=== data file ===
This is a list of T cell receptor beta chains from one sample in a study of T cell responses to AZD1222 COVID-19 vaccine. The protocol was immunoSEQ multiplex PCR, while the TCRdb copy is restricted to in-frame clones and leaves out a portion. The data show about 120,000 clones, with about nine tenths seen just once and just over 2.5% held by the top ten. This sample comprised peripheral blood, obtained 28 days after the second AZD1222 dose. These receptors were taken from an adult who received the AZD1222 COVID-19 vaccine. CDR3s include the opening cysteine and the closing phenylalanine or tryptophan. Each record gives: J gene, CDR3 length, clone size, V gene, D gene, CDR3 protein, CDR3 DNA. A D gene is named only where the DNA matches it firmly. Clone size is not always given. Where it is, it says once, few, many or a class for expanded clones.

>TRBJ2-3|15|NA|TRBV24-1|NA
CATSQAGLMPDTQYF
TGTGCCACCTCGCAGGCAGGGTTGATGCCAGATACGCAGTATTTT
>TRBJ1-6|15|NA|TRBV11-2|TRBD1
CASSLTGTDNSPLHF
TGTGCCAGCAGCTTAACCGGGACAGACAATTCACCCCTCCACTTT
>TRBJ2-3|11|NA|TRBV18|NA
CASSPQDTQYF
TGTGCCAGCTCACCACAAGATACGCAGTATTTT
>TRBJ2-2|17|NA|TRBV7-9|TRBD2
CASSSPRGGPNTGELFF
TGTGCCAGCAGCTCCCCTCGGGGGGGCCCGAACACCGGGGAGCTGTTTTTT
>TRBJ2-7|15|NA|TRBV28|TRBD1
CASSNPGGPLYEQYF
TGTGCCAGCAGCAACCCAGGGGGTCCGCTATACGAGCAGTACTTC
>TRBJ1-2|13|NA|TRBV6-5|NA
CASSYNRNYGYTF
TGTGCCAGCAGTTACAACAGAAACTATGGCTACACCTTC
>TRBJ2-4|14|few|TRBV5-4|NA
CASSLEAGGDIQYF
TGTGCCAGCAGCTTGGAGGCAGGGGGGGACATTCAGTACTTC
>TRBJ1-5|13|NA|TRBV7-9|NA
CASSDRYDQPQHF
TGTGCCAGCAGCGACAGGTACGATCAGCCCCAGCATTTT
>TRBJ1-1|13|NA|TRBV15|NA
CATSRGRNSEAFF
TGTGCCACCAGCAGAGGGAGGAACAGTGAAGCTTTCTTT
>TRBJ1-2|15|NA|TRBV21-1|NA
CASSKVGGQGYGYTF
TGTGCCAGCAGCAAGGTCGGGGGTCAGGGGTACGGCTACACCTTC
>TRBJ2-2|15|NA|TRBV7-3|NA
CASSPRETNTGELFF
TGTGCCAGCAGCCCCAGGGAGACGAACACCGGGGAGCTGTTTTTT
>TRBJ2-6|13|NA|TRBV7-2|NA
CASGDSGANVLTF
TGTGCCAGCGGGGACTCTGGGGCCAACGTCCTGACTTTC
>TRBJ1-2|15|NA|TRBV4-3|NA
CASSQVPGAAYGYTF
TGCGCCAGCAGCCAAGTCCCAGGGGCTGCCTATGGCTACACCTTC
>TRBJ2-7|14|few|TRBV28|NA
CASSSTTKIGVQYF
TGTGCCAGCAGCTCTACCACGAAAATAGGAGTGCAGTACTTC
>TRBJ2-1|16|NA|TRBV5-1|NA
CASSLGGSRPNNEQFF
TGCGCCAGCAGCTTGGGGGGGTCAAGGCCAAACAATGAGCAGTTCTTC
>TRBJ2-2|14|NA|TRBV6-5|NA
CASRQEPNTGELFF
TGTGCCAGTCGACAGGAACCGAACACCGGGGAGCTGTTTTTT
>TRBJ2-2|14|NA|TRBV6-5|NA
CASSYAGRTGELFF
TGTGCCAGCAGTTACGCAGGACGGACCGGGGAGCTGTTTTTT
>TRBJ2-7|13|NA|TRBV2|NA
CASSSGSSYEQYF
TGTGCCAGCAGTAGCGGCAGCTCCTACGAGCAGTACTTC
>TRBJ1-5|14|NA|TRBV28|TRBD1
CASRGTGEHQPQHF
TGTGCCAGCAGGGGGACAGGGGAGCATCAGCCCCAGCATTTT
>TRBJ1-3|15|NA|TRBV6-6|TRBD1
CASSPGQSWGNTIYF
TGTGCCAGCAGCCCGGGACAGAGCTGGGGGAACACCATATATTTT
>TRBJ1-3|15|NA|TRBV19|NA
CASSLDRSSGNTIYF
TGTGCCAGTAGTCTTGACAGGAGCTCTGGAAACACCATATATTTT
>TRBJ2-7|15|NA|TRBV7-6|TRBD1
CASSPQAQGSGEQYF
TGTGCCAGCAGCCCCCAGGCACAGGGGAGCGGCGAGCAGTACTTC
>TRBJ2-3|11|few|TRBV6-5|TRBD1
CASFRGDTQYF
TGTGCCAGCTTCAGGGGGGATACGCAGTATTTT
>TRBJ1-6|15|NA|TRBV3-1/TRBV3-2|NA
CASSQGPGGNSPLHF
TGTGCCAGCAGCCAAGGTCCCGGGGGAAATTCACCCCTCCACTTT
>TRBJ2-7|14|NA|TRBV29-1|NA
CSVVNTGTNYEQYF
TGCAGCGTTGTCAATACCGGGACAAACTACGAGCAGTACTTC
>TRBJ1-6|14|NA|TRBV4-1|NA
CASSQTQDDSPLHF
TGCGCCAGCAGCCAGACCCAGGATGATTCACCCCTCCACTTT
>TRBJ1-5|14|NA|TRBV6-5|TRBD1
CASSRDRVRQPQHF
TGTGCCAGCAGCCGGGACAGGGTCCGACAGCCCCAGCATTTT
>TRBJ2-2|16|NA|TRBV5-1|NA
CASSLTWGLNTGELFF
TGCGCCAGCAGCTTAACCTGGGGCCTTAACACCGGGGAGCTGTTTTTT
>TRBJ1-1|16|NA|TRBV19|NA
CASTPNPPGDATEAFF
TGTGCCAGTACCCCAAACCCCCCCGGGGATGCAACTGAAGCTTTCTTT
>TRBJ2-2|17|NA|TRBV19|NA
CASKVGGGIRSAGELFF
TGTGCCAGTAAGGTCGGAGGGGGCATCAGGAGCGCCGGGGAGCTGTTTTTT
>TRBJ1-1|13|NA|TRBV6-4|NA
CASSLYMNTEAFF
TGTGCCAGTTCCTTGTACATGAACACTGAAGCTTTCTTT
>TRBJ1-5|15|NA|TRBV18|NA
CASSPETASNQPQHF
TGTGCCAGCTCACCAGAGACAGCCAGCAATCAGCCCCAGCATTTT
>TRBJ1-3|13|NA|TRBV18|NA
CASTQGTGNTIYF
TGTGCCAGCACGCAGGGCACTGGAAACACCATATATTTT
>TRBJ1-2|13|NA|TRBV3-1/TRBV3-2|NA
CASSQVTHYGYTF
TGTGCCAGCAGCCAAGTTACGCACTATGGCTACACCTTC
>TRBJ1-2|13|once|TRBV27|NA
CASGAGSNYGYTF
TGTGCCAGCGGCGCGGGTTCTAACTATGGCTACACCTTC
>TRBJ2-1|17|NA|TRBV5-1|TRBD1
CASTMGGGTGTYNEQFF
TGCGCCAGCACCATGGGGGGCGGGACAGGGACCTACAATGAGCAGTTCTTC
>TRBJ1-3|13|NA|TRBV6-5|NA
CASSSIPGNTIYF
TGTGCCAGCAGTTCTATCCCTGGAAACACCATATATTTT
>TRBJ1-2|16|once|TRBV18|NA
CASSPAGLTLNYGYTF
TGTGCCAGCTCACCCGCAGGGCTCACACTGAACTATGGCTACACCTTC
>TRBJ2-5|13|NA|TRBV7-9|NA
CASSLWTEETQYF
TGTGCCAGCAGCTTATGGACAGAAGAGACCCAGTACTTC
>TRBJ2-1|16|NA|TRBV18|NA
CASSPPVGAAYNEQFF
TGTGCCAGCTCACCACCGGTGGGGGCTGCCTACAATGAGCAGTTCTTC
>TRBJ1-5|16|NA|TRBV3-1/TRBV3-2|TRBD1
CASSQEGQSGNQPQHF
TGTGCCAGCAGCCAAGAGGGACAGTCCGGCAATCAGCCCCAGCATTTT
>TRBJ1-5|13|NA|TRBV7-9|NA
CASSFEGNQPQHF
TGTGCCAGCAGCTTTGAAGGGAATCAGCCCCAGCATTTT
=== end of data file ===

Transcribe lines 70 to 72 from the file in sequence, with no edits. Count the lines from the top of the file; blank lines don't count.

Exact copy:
TGTGCCAGCTTCAGGGGGGATACGCAGTATTTT
>TRBJ1-6|15|NA|TRBV3-1/TRBV3-2|NA
CASSQGPGGNSPLHF